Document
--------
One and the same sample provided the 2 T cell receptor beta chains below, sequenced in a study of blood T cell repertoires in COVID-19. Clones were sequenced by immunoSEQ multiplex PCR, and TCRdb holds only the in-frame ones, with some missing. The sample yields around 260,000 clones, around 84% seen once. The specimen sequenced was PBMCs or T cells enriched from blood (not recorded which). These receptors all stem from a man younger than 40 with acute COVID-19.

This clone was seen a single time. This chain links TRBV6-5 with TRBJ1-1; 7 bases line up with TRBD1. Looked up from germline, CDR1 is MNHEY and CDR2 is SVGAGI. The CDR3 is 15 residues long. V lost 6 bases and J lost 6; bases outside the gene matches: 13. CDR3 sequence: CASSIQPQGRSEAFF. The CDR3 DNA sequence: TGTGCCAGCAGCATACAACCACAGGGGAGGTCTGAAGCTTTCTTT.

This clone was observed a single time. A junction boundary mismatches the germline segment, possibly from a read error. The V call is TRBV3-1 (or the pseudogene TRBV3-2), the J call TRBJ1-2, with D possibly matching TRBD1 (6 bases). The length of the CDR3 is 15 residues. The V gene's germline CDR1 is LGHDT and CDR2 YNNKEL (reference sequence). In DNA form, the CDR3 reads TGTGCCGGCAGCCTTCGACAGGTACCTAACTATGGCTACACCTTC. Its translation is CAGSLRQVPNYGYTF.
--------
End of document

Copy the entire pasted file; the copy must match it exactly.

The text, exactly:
One and the same sample provided the 2 T cell receptor beta chains below, sequenced in a study of blood T cell repertoires in COVID-19. Clones were sequenced by immunoSEQ multiplex PCR, and TCRdb holds only the in-frame ones, with some missing. The sample yields around 260,000 clones, around 84% seen once. The specimen sequenced was PBMCs or T cells enriched from blood (not recorded which). These receptors all stem from a man younger than 40 with acute COVID-19.

This clone was seen a single time. This chain links TRBV6-5 with TRBJ1-1; 7 bases line up with TRBD1. Looked up from germline, CDR1 is MNHEY and CDR2 is SVGAGI. The CDR3 is 15 residues long. V lost 6 bases and J lost 6; bases outside the gene matches: 13. CDR3 sequence: CASSIQPQGRSEAFF. The CDR3 DNA sequence: TGTGCCAGCAGCATACAACCACAGGGGAGGTCTGAAGCTTTCTTT.

This clone was observed a single time. A junction boundary mismatches the germline segment, possibly from a read error. The V call is TRBV3-1 (or the pseudogene TRBV3-2), the J call TRBJ1-2, with D possibly matching TRBD1 (6 bases). The length of the CDR3 is 15 residues. The V gene's germline CDR1 is LGHDT and CDR2 YNNKEL (reference sequence). In DNA form, the CDR3 reads TGTGCCGGCAGCCTTCGACAGGTACCTAACTATGGCTACACCTTC. Its translation is CAGSLRQVPNYGYTF.